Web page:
Charles Koppelman, a renowned music executive, died on Friday, November 25, at the age of 82. His son Brian Koppelman and daughter Jenny Hutt announced his death on social media, although neither disclosed the cause of death. The siblings disclosed that their father, a music superstar, died surrounded by his family. According to some accounts, Koppelman had a protracted illness before dying away on Friday. Brian Koppelman, the late musician’s son and Billions showrunner stated in a sad Instagram post,
“He lived precisely the life he desired. And he spent his last days with the people he cared about the most. Thank you, Pop.”
Jenny Hutt, Koppelman’s daughter, also shared,
“We regret to inform you that our dear father, Pop-Pop, and closest friend Charles Koppelman died peacefully earlier today, accompanied by his whole family. His larger-than-life presence will stay with us for the rest of our lives.”
Charles Koppelman, a renowned music entrepreneur, and performer died at the age of 82.
Koppelman, who was born in 1940, was a major player in the recording industry for many years. The iconic CEO was born in Brooklyn, New York, and started his career in music as a singer and composer in 1960. He began his career as a member of the musical group The Ivy Three. He subsequently joined the songwriting team of Aldon Music under CEO Don Kirshner, with bandmate and eventual business partner Don Rubin. Carole King, Neil Sedaka, Barry Mann, and Cynthia Weil were among the new members of the ensemble.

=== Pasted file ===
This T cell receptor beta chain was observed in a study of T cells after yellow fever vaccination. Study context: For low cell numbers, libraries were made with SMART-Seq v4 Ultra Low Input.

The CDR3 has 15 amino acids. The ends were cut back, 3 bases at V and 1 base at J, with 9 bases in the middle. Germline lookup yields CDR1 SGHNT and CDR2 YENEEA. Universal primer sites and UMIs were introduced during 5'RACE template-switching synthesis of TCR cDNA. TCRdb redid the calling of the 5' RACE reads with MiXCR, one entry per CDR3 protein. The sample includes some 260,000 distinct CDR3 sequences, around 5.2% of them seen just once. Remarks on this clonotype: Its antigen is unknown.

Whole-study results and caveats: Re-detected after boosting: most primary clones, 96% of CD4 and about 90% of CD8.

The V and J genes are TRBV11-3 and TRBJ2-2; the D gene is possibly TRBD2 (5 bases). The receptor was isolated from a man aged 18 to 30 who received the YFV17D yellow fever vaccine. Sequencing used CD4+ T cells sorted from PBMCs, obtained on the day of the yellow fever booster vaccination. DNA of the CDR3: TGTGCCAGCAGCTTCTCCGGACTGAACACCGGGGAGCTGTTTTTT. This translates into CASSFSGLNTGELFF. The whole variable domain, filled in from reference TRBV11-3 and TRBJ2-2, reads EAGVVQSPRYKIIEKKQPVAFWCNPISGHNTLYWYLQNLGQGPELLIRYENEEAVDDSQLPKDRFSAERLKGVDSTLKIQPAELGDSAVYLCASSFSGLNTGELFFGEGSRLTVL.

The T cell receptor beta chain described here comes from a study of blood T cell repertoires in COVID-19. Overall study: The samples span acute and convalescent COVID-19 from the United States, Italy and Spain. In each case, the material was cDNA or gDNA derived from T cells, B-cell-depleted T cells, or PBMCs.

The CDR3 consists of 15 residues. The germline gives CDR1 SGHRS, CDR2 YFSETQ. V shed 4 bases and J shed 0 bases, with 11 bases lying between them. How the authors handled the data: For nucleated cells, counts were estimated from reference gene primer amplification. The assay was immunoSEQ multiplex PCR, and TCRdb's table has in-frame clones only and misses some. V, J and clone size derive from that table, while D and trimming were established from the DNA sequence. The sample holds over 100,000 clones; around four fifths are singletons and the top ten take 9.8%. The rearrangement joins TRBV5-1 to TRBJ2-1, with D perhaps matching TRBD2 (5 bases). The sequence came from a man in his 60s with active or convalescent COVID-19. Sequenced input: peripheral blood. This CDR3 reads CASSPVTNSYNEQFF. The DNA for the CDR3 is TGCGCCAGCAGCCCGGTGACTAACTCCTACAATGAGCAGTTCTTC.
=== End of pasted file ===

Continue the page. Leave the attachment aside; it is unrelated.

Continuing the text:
When Columbia Pictures bought Aldon Music, Koppelman’s career shifted to that of a music publisher and business executive, and he was appointed to director of Screen Gems/Columbia Music. Koppelman and Don Rubin founded Koppelman/Rubin Associates in 1965, with financial assistance from the former’s uncle. The Lovin Spoonful and The Little Bits of Sound were signed by Koppelman/Rubin Associates, an entertainment business. Commonwealth United quickly purchased the firm, and Charles Koppelman and Don Rubin stayed on to handle the music division for many years.
However, in the 1970s, Charles Koppelman joined CBS Records, where he quickly rose to the position of VP/GM of international publishing. He subsequently moved on to specialize in the executive position by establishing or managing a number of record labels. Koppelman founded his own entertainment firm in the mid-1970s with fellow CBS executive, Martin Bandier, and New York real estate mogul Samuel LeFrak, Bandier’s father-in-law. The business was later managed Barbra Streisand, Dolly Parton, the Four Tops, and Cher.
Charles Koppelman later founded SBK Entertainment World, Inc., which was sold to EMI Music for $300 million. His work with SBK was famous, since it was once the world’s biggest independent music publisher, with over 250k titles (previously owned by CBS Songs). After he and Bandier sold their stake in SBK Records to EMI Music, Charles Koppelman became Chairman and CEO of EMI Records. Koppelman rose to prominence by holding managerial roles at EMI and Steve Madden. In addition, he was the Chairman of Martha Stewart Living Omnimedia. Koppelman was the CEO of CAK Entertainment at the time of his death.